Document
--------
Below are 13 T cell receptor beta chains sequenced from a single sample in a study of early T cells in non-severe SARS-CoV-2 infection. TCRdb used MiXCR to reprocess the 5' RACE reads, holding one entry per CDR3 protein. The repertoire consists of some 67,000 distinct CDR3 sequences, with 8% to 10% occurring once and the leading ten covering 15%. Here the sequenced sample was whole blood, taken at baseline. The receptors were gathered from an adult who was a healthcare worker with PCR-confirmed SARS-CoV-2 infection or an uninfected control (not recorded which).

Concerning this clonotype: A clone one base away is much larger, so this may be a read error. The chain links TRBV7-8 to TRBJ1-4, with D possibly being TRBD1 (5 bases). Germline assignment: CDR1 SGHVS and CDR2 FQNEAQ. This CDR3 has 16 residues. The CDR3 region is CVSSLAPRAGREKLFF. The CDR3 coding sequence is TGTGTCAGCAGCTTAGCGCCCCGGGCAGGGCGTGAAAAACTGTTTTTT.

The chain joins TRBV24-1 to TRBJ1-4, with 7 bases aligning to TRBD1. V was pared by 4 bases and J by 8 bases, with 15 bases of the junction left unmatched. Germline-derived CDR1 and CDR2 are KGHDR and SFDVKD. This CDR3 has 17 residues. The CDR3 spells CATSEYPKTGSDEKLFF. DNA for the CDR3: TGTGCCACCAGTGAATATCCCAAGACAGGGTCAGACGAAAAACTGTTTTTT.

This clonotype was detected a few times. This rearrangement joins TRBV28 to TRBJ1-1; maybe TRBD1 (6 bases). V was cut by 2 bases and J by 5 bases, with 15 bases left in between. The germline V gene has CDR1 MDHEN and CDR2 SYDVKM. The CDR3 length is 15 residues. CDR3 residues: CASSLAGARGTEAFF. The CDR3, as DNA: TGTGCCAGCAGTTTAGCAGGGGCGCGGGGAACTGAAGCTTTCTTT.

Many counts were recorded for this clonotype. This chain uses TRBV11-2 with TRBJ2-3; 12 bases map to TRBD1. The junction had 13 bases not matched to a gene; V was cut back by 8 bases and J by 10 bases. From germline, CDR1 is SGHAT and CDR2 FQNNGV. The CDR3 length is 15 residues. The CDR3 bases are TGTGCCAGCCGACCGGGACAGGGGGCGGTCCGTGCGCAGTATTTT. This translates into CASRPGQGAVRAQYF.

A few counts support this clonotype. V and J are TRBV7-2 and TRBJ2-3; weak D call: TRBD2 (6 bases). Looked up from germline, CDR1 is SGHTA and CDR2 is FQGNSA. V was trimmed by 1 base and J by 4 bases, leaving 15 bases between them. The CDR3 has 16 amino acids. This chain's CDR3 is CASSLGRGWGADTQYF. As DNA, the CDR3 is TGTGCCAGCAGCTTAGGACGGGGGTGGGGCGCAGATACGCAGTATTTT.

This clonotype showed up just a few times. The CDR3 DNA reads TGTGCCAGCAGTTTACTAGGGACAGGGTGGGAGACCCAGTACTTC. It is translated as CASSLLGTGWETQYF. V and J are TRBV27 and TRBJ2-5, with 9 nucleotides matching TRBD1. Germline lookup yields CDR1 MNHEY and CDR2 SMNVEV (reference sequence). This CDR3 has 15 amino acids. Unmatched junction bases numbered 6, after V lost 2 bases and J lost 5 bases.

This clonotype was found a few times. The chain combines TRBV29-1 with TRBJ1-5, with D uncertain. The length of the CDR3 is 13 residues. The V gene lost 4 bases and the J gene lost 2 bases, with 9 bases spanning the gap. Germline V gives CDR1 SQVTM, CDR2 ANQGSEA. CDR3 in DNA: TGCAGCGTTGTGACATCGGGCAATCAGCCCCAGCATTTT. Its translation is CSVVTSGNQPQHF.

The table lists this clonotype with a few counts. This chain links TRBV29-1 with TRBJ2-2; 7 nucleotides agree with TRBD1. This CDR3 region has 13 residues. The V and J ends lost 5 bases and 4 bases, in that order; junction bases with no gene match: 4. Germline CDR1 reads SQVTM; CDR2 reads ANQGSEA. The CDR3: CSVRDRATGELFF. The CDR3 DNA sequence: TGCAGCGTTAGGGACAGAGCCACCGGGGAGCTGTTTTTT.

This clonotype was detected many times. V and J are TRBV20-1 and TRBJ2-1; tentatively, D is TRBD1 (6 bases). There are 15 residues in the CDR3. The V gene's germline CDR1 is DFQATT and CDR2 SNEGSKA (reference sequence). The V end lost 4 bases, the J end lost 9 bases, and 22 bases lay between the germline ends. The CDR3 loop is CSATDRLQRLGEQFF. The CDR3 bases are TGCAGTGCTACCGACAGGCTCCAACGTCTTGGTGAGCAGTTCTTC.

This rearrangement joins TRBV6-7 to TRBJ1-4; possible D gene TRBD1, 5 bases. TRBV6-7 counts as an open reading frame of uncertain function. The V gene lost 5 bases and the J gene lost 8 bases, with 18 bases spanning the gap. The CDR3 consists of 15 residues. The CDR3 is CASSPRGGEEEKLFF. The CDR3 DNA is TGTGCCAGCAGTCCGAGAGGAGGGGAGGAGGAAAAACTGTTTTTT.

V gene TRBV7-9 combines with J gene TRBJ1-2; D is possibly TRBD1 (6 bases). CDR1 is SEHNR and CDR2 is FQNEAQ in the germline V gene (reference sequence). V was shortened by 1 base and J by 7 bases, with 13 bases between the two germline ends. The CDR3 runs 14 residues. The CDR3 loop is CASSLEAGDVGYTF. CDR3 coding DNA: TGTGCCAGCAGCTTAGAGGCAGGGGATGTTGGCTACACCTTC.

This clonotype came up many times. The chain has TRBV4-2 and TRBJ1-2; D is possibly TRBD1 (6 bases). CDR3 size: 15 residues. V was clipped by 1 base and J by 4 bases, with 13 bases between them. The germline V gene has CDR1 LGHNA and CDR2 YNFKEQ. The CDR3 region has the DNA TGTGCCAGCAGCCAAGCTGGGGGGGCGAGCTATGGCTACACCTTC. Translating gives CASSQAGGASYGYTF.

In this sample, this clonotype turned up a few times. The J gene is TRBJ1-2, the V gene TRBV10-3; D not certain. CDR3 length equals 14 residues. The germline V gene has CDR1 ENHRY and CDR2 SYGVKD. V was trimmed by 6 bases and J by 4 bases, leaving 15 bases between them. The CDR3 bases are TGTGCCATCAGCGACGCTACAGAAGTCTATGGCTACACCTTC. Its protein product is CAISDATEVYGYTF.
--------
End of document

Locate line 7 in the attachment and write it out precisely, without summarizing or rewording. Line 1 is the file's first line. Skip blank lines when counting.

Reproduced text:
This clonotype showed up just a few times. The CDR3 DNA reads TGTGCCAGCAGTTTACTAGGGACAGGGTGGGAGACCCAGTACTTC. It is translated as CASSLLGTGWETQYF. V and J are TRBV27 and TRBJ2-5, with 9 nucleotides matching TRBD1. Germline lookup yields CDR1 MNHEY and CDR2 SMNVEV (reference sequence). This CDR3 has 15 amino acids. Unmatched junction bases numbered 6, after V lost 2 bases and J lost 5 bases.